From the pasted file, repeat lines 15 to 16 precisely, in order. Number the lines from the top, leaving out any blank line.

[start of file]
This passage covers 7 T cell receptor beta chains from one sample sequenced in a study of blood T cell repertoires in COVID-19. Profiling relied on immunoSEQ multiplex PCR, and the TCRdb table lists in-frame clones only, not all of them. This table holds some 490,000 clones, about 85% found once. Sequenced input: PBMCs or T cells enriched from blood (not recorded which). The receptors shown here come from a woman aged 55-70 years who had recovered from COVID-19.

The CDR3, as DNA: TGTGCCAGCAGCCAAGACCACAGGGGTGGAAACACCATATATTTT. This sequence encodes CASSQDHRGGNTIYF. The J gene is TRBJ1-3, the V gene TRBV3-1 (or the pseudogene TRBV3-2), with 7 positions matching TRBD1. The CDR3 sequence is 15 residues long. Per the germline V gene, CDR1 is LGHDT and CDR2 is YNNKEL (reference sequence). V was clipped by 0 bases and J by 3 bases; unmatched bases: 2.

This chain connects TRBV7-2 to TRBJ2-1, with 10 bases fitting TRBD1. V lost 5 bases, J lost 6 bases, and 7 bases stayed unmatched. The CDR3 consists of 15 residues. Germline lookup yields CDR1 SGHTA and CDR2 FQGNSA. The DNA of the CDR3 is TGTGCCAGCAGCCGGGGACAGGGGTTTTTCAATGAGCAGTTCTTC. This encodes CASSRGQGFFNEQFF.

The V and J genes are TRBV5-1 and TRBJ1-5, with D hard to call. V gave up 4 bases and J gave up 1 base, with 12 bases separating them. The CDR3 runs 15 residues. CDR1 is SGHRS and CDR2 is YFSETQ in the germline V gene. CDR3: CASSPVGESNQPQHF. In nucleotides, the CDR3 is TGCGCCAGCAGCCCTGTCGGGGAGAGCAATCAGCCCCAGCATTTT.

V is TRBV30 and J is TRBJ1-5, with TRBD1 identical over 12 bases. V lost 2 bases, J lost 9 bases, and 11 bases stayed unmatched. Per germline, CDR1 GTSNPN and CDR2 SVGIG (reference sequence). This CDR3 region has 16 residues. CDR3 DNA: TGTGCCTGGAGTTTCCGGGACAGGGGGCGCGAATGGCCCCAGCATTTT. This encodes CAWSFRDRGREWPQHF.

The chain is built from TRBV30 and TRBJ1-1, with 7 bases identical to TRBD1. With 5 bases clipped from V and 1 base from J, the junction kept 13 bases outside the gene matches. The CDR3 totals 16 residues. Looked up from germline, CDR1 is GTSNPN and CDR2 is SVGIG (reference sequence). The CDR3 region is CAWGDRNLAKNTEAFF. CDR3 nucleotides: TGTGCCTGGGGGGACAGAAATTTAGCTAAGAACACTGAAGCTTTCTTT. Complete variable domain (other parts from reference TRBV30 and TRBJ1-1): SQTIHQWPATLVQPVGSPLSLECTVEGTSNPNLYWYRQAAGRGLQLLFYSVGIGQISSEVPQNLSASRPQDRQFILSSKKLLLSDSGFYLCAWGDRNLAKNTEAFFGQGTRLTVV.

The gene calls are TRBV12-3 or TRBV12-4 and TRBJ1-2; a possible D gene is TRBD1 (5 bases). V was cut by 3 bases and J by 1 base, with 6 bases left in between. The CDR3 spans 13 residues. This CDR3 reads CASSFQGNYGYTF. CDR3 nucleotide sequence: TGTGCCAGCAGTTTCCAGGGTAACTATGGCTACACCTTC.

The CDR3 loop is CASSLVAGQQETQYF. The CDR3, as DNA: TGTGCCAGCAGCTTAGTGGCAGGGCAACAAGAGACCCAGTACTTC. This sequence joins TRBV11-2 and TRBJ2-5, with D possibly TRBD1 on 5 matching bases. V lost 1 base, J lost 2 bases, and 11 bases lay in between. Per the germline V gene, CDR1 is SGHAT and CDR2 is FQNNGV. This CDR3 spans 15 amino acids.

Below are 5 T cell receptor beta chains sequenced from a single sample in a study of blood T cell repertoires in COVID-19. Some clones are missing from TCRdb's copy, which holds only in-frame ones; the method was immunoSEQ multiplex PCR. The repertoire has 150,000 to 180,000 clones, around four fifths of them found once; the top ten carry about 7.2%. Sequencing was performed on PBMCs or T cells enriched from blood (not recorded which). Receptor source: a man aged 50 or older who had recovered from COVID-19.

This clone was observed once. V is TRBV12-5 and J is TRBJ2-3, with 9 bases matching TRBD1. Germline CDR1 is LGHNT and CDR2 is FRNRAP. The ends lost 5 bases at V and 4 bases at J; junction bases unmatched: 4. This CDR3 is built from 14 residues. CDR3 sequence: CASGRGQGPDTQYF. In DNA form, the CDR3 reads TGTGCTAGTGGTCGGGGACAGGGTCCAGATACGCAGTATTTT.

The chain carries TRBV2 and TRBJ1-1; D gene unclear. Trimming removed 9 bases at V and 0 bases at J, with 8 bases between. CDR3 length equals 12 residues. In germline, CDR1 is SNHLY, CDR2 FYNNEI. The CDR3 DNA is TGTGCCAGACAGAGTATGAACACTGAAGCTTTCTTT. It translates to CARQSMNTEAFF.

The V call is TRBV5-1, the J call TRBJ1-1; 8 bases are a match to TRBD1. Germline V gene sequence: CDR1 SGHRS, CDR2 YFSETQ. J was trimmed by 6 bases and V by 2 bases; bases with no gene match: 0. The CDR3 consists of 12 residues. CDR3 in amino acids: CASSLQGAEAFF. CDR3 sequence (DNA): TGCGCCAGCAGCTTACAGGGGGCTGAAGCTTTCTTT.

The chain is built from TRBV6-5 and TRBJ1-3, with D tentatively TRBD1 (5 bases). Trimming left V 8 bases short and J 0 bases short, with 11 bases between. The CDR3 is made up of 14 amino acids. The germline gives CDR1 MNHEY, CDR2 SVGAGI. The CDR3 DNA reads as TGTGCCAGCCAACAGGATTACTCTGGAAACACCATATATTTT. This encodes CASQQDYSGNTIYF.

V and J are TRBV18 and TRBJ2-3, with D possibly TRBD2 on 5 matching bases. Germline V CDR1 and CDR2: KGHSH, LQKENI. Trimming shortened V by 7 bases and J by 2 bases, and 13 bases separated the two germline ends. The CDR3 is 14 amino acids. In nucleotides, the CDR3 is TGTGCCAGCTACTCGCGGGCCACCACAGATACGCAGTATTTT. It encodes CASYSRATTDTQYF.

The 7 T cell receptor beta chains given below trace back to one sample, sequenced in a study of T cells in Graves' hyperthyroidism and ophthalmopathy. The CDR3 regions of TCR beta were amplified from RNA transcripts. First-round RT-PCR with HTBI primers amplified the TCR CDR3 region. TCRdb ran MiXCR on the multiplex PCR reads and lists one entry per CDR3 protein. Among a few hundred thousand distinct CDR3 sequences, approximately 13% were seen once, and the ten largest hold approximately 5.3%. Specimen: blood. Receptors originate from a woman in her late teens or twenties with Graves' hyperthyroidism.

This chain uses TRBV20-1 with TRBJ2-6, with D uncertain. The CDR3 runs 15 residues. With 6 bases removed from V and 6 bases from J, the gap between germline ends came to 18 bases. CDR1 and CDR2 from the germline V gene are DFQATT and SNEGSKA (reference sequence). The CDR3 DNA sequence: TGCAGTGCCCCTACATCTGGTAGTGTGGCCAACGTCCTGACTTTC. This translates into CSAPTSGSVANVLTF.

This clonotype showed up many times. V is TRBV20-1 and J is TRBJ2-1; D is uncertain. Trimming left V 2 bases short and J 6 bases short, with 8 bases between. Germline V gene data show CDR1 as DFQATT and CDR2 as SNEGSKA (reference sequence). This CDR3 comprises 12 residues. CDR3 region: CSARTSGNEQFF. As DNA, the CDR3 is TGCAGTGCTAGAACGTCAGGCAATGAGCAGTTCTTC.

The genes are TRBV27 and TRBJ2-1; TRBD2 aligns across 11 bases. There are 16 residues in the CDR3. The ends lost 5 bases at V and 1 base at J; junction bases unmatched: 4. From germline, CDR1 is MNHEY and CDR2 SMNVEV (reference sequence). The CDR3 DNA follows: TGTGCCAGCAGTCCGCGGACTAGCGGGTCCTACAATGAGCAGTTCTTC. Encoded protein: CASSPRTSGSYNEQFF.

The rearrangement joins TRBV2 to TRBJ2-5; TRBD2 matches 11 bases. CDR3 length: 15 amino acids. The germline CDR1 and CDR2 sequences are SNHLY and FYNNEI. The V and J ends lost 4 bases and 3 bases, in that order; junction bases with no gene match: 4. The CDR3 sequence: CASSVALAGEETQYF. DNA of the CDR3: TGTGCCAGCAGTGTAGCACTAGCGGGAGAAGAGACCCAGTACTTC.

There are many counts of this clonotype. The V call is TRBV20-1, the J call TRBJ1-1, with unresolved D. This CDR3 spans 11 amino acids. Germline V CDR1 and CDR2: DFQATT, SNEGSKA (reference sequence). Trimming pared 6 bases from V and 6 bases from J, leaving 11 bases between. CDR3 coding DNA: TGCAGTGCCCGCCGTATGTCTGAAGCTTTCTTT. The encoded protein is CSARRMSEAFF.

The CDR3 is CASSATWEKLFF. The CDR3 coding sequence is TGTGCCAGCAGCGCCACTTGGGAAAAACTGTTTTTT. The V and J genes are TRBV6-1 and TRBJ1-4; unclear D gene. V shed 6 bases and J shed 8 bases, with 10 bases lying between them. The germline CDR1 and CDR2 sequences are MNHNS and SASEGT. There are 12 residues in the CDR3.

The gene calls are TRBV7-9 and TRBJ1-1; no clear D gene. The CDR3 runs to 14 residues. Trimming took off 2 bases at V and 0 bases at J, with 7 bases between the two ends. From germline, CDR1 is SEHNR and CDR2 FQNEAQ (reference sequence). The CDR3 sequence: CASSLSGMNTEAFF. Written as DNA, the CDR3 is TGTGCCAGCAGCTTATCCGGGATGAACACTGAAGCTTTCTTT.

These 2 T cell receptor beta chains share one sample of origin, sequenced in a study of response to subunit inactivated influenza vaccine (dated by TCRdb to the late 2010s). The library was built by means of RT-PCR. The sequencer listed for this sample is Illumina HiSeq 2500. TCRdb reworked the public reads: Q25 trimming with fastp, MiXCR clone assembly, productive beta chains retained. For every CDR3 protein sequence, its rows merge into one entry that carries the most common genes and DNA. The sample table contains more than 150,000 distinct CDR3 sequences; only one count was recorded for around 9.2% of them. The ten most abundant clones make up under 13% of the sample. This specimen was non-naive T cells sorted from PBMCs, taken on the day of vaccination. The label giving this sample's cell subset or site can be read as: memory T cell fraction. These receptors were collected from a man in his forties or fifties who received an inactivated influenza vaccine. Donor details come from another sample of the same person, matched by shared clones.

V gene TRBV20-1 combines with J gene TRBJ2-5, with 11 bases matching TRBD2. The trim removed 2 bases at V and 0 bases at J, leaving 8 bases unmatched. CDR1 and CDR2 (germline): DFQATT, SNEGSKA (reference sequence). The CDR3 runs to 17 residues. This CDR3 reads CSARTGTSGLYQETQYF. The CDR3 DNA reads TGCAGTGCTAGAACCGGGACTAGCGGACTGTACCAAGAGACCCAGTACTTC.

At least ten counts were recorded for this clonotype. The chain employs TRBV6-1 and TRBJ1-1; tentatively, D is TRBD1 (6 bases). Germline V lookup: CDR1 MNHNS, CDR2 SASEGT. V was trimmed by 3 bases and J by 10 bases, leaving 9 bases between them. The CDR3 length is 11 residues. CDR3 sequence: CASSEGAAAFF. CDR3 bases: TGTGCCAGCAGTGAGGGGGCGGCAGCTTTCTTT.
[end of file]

The 7 T cell receptor beta chains given below trace back to one sample, sequenced in a study of T cells in Graves' hyperthyroidism and ophthalmopathy. The CDR3 regions of TCR beta were amplified from RNA transcripts. First-round RT-PCR with HTBI primers amplified the TCR CDR3 region. TCRdb ran MiXCR on the multiplex PCR reads and lists one entry per CDR3 protein. Among a few hundred thousand distinct CDR3 sequences, approximately 13% were seen once, and the ten largest hold approximately 5.3%. Specimen: blood. Receptors originate from a woman in her late teens or twenties with Graves' hyperthyroidism.

This chain uses TRBV20-1 with TRBJ2-6, with D uncertain. The CDR3 runs 15 residues. With 6 bases removed from V and 6 bases from J, the gap between germline ends came to 18 bases. CDR1 and CDR2 from the germline V gene are DFQATT and SNEGSKA (reference sequence). The CDR3 DNA sequence: TGCAGTGCCCCTACATCTGGTAGTGTGGCCAACGTCCTGACTTTC. This translates into CSAPTSGSVANVLTF.